2|1|4|1 Collective reviews this year’s Edinburgh College of Art Masters show for Central Station.

Against the backdrop of Edinburgh in high summer (think festival, tourists, doubled population, general fringey-ness) Edinburgh College of Art is once again going through the Degree Show motions, this time in the form of its Masters show. The School of Art offers 11 students graduating from the ‘Contemporary Art Practice’ course. There is less of the sprawling, chaotic, ‘run of the building’ feeling that the earlier summer degree show offers. Instead, a smaller more concise offering allows this year’s Contemporary Art Practice class to present a thoughtful show. Spread across 5 rooms, there is a sense that the Masters students have approached the show with sensitivity to the curatorial process.

pheobe mitchell
Phoebe Mitchell by Gareth Easton Photography

Upon entering the first room on the ground floor there is an immediate sense of refinement and a call and response between the spaces of the artists involved. In particular the work of Kirsty Macleod and Phoebe Mitchell sit well alongside each other. Mitchell’s paintings appear to be exercises in erasure that seem to question the very nature of painting itself. Thirty-one paintings in total, it is an impressive effort from the artist, upon reading about Mitchell’s ‘ritualistic routine’ the amount of work, alongside the intuitive mark-making (and more specifically ‘un-mark making’ if there is such a word), call to mind the obsessive nature of what it means to paint, or to be someone who makes things in already over-saturated circumstances.

This pre-occupation with making sits well alongside the work of Macleod, this time it is the medium of sculpture that questions the processes of making. Parts of instruction manuals are laser cut into perspex and lie strewn around an array of plinth type structures. In a nod to traditional materials the back wall of the space is clad entirely in wood, a striking relationship to the 3D printed elements that sit in front of it. There is a playful humour in this work, Macleod doesn’t give the audience this on a plate, but on further inspection there is an absurdity to the foam plinths, and the placement of individual elements is done with a wry eye for detail.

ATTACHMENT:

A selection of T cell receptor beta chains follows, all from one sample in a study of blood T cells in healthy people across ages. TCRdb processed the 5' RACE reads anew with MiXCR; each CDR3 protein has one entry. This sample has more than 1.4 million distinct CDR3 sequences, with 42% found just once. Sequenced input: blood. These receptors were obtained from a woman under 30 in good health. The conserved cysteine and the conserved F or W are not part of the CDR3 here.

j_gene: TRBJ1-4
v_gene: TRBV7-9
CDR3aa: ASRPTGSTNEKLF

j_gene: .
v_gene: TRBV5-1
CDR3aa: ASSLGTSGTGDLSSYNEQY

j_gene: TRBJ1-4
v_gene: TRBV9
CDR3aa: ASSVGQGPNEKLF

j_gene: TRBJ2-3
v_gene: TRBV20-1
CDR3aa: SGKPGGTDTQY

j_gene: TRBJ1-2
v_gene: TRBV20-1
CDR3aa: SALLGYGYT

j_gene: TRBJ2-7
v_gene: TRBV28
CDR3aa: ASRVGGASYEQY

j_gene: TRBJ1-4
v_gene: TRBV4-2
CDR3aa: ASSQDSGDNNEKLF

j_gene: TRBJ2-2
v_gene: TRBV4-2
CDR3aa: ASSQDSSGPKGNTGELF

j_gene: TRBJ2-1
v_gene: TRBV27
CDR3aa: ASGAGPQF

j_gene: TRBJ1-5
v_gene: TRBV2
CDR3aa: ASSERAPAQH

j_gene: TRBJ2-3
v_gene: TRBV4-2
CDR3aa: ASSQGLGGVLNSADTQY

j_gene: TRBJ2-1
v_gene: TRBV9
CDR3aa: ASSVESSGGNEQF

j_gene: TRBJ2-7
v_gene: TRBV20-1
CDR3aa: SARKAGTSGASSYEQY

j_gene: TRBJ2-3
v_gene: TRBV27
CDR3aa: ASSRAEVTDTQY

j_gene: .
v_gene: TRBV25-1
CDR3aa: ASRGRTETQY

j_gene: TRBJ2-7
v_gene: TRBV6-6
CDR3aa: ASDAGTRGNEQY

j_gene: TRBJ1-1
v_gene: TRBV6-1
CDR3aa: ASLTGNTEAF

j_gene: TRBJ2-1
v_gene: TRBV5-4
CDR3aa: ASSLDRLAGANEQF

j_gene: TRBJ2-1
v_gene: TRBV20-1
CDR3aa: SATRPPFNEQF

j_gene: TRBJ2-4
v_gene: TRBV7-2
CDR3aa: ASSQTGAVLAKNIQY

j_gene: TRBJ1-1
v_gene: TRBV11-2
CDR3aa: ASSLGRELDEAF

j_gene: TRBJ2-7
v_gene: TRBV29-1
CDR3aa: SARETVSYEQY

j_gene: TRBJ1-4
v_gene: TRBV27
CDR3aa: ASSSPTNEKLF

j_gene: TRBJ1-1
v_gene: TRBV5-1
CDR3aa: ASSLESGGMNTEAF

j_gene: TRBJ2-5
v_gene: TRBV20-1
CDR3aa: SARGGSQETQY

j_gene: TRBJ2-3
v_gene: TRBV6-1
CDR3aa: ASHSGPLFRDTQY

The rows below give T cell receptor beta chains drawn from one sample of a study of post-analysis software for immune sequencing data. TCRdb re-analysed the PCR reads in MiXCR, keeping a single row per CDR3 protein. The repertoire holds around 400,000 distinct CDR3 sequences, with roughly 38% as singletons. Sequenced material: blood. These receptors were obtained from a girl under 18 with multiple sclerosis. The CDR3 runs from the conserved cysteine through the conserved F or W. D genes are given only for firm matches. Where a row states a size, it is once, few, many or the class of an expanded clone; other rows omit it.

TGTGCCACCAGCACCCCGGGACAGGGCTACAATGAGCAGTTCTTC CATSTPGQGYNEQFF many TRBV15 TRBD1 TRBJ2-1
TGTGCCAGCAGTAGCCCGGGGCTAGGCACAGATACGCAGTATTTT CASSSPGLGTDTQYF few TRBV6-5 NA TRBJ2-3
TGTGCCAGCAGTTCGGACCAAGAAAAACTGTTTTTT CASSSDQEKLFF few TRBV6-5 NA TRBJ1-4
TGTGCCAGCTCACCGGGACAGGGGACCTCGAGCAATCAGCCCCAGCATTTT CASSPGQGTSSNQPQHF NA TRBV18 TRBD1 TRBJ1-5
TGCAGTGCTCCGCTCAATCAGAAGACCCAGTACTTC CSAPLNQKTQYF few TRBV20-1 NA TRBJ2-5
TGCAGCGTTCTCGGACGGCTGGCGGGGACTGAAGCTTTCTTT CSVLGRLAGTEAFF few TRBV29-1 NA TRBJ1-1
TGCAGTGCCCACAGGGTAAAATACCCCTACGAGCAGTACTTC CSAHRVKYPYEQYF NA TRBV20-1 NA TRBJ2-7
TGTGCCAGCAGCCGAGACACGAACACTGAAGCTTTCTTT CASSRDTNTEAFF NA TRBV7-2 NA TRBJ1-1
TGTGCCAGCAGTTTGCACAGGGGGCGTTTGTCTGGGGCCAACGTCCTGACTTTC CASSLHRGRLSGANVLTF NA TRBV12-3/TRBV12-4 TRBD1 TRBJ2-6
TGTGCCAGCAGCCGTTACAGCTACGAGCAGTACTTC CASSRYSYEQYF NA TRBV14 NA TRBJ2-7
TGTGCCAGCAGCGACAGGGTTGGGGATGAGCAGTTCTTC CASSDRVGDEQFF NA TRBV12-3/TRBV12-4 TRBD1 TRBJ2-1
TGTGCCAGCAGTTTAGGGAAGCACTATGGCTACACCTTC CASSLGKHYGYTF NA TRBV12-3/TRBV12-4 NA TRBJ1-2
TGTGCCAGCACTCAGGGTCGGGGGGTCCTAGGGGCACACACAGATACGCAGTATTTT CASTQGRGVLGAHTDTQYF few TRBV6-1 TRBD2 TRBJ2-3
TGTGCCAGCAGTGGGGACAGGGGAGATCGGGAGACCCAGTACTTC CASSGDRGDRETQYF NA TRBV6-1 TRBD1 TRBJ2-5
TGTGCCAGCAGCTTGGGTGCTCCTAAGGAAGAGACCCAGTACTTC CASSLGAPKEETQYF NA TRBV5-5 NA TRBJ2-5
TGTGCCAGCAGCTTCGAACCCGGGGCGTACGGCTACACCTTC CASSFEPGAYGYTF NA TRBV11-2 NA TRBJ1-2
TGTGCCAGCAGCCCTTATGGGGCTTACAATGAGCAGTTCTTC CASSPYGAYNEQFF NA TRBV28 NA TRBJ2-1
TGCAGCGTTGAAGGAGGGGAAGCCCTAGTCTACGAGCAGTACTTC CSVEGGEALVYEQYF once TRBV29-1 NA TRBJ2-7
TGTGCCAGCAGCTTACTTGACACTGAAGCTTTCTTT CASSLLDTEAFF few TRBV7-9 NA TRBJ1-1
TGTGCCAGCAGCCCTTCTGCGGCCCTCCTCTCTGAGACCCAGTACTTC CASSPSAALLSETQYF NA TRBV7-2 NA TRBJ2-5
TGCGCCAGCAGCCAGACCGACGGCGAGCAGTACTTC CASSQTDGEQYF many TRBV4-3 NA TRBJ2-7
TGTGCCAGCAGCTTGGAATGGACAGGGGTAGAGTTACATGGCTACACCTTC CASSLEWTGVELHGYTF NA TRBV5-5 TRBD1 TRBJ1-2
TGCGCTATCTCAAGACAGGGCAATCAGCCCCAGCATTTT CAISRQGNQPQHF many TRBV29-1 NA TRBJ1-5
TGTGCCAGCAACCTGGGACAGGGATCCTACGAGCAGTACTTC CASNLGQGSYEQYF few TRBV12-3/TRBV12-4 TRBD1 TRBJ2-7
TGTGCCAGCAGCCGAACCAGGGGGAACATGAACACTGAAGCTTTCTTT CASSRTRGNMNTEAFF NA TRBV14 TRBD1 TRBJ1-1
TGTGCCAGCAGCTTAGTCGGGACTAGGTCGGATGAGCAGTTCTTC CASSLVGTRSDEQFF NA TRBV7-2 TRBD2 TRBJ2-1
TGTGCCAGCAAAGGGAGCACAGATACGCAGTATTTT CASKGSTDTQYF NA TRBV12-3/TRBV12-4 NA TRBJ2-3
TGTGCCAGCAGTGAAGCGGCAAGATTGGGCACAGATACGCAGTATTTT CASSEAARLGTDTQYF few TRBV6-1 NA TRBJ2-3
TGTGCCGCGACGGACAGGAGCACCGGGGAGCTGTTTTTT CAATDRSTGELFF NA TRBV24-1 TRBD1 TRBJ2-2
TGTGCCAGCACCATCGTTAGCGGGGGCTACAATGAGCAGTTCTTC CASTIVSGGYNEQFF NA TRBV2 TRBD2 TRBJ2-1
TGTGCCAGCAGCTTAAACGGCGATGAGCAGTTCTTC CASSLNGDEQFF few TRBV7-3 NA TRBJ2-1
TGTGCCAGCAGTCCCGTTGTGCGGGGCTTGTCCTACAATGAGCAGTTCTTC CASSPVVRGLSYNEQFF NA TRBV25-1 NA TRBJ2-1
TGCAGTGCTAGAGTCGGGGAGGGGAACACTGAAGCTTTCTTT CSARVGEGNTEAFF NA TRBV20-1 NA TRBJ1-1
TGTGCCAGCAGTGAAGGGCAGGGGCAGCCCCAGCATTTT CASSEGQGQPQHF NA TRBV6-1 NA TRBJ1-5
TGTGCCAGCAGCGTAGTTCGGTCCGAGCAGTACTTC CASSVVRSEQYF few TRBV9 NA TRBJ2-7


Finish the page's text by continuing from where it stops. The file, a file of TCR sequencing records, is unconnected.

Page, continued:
Kirsty Macleod
Work by Kirsty Macleod, image by Steve Fuller

kirsty macleod
Kirsty Macleod by Gareth Easton Photography

Alongside this, there are two other offerings in this room, Tom Rodgers and Abigail Smith, both working in Black and White, but with distinct differences. One working firmly with the camera (Rodgers), and the other adamantly without (Smith). Rodgers presents a quiet body of work, surrounding themes of home through traditional means of black and white photography. Whilst Smith rounds off the room’s pre-occupation with making. The processes of traditional film come to the fore in her room of slide projectors, complete with nostalgic mechanical clunking.